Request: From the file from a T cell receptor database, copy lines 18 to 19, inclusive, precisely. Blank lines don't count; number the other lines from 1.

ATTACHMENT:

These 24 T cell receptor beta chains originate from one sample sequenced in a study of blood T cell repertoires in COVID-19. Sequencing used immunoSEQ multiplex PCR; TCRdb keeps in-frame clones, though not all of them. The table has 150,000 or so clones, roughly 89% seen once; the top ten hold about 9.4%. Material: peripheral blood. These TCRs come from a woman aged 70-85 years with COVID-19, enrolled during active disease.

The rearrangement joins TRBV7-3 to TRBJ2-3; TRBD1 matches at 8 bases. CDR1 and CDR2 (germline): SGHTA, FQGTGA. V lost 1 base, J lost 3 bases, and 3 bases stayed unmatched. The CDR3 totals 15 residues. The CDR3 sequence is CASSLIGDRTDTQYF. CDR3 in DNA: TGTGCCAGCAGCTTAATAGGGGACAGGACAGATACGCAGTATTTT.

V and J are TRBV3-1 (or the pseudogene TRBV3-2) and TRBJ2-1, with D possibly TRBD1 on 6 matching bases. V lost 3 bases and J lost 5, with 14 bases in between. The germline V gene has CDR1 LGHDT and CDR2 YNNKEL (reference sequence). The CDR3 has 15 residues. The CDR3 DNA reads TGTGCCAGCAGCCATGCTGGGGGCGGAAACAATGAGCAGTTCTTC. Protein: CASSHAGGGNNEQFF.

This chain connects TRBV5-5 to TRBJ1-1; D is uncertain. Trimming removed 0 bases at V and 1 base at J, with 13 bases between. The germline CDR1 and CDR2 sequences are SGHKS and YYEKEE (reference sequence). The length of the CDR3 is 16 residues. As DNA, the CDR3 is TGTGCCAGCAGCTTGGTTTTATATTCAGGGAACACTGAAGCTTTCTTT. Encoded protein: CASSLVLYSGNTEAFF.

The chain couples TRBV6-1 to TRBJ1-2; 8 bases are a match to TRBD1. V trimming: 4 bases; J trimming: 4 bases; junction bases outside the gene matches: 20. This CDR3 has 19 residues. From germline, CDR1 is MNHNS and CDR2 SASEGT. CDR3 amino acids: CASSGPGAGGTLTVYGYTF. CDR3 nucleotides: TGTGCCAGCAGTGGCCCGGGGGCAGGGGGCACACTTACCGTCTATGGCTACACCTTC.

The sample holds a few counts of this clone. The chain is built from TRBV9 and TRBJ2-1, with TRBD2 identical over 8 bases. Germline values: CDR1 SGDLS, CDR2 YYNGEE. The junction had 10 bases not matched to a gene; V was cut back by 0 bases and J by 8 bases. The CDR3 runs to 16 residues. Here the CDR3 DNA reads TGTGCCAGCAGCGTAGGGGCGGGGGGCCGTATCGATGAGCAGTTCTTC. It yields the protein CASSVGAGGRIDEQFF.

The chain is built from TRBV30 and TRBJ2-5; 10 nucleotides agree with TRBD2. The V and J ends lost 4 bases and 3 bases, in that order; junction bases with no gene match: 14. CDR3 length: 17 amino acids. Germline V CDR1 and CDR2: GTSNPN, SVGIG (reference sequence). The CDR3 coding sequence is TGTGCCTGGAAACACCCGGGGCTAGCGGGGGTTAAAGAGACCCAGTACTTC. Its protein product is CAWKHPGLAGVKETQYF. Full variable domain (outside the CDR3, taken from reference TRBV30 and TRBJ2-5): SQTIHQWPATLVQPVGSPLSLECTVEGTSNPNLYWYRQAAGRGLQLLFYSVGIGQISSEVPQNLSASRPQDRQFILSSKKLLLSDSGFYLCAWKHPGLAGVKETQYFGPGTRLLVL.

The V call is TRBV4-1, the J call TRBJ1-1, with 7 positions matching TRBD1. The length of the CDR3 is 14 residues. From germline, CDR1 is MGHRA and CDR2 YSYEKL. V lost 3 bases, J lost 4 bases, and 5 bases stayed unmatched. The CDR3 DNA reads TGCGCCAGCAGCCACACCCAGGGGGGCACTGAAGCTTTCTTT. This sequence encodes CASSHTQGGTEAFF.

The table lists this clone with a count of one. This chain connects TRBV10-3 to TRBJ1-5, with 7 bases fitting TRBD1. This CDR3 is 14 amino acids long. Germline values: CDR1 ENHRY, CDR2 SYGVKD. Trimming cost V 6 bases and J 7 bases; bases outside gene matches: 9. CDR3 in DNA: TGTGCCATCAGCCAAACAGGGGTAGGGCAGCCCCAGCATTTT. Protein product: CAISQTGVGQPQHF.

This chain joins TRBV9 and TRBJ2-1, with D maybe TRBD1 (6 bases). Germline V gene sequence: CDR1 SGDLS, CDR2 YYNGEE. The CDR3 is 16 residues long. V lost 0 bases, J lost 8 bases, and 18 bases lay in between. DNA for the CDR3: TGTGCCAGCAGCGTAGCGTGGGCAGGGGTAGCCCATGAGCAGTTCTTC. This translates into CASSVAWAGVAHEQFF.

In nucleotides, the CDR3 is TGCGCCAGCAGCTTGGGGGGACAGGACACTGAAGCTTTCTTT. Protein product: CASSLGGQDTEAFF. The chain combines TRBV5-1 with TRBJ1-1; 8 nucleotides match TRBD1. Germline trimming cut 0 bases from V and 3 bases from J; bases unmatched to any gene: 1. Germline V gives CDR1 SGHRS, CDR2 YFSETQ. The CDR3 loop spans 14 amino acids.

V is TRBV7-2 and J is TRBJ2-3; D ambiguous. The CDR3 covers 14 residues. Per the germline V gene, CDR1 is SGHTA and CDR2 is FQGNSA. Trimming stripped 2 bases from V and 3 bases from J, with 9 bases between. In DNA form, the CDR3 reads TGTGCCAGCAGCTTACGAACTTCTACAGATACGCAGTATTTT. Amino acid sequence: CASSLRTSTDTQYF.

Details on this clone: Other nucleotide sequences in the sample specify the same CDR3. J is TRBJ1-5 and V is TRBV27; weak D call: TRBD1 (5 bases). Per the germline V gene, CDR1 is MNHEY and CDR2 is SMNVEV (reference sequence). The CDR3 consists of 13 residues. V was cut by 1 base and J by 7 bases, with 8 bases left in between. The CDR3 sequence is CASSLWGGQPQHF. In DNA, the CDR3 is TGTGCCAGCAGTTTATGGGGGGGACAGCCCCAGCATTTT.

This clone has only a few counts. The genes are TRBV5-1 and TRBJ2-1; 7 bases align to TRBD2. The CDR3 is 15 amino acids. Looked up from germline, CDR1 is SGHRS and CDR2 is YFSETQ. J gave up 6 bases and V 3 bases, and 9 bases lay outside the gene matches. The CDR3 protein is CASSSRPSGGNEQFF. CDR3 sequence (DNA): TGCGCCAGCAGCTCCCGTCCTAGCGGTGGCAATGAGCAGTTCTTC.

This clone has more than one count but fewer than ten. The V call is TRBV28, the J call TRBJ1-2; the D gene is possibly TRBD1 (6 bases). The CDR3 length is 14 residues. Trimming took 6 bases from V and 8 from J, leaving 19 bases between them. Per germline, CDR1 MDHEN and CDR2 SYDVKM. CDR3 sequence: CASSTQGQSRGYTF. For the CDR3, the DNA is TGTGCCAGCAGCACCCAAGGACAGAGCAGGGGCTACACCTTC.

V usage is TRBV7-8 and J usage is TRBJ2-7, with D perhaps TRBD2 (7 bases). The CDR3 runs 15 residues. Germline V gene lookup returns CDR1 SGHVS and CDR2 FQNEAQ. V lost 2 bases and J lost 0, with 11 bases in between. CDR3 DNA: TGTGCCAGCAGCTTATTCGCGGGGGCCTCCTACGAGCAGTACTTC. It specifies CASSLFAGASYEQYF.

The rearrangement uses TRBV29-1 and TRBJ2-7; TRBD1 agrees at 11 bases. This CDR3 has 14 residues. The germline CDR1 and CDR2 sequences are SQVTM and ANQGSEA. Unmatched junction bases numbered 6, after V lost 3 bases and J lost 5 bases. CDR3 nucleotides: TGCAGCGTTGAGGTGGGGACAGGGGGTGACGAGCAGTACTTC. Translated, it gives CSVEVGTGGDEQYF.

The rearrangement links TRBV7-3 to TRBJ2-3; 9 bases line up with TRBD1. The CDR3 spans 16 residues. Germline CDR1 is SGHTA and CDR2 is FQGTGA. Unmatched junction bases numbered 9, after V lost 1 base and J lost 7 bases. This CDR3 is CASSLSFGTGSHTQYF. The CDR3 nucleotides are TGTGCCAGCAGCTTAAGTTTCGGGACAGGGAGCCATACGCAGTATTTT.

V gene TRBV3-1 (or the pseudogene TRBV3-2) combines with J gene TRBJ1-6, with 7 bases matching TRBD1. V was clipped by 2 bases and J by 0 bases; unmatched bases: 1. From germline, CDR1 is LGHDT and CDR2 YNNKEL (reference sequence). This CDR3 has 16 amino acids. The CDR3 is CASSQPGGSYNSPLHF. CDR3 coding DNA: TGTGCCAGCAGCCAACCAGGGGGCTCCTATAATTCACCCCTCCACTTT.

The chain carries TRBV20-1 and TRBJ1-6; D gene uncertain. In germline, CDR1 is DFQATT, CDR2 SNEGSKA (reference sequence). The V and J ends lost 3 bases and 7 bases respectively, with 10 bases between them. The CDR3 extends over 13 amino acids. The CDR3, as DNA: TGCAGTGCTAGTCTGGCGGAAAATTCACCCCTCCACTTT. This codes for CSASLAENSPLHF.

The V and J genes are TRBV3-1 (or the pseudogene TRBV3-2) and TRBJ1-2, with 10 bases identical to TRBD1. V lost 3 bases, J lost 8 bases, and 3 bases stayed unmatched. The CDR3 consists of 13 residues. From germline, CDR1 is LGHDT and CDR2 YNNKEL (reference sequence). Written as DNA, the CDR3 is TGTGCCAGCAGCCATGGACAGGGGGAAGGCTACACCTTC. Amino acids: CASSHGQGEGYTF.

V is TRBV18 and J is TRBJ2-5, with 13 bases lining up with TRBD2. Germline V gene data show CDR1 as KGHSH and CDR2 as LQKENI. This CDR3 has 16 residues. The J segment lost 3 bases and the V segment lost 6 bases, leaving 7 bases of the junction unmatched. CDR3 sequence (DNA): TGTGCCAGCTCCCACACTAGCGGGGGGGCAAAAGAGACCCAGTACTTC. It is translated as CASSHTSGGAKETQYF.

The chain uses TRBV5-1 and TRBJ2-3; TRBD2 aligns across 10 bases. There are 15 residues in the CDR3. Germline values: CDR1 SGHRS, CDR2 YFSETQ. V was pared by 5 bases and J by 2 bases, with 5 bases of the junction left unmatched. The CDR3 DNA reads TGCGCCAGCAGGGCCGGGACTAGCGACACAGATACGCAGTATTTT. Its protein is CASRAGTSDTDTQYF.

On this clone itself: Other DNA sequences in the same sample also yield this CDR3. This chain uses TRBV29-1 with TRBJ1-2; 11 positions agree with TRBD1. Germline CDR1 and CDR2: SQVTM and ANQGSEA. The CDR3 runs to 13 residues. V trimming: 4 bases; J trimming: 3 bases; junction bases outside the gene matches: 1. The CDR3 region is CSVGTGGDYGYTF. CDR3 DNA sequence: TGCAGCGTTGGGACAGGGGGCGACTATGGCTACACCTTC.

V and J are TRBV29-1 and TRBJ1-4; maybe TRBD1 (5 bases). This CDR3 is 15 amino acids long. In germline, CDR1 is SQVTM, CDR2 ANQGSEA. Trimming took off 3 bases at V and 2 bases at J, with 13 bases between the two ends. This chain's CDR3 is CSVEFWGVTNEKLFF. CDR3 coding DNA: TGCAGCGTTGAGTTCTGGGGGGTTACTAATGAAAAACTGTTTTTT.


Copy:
The rearrangement links TRBV7-3 to TRBJ2-3; 9 bases line up with TRBD1. The CDR3 spans 16 residues. Germline CDR1 is SGHTA and CDR2 is FQGTGA. Unmatched junction bases numbered 9, after V lost 1 base and J lost 7 bases. This CDR3 is CASSLSFGTGSHTQYF. The CDR3 nucleotides are TGTGCCAGCAGCTTAAGTTTCGGGACAGGGAGCCATACGCAGTATTTT.

V gene TRBV3-1 (or the pseudogene TRBV3-2) combines with J gene TRBJ1-6, with 7 bases matching TRBD1. V was clipped by 2 bases and J by 0 bases; unmatched bases: 1. From germline, CDR1 is LGHDT and CDR2 YNNKEL (reference sequence). This CDR3 has 16 amino acids. The CDR3 is CASSQPGGSYNSPLHF. CDR3 coding DNA: TGTGCCAGCAGCCAACCAGGGGGCTCCTATAATTCACCCCTCCACTTT.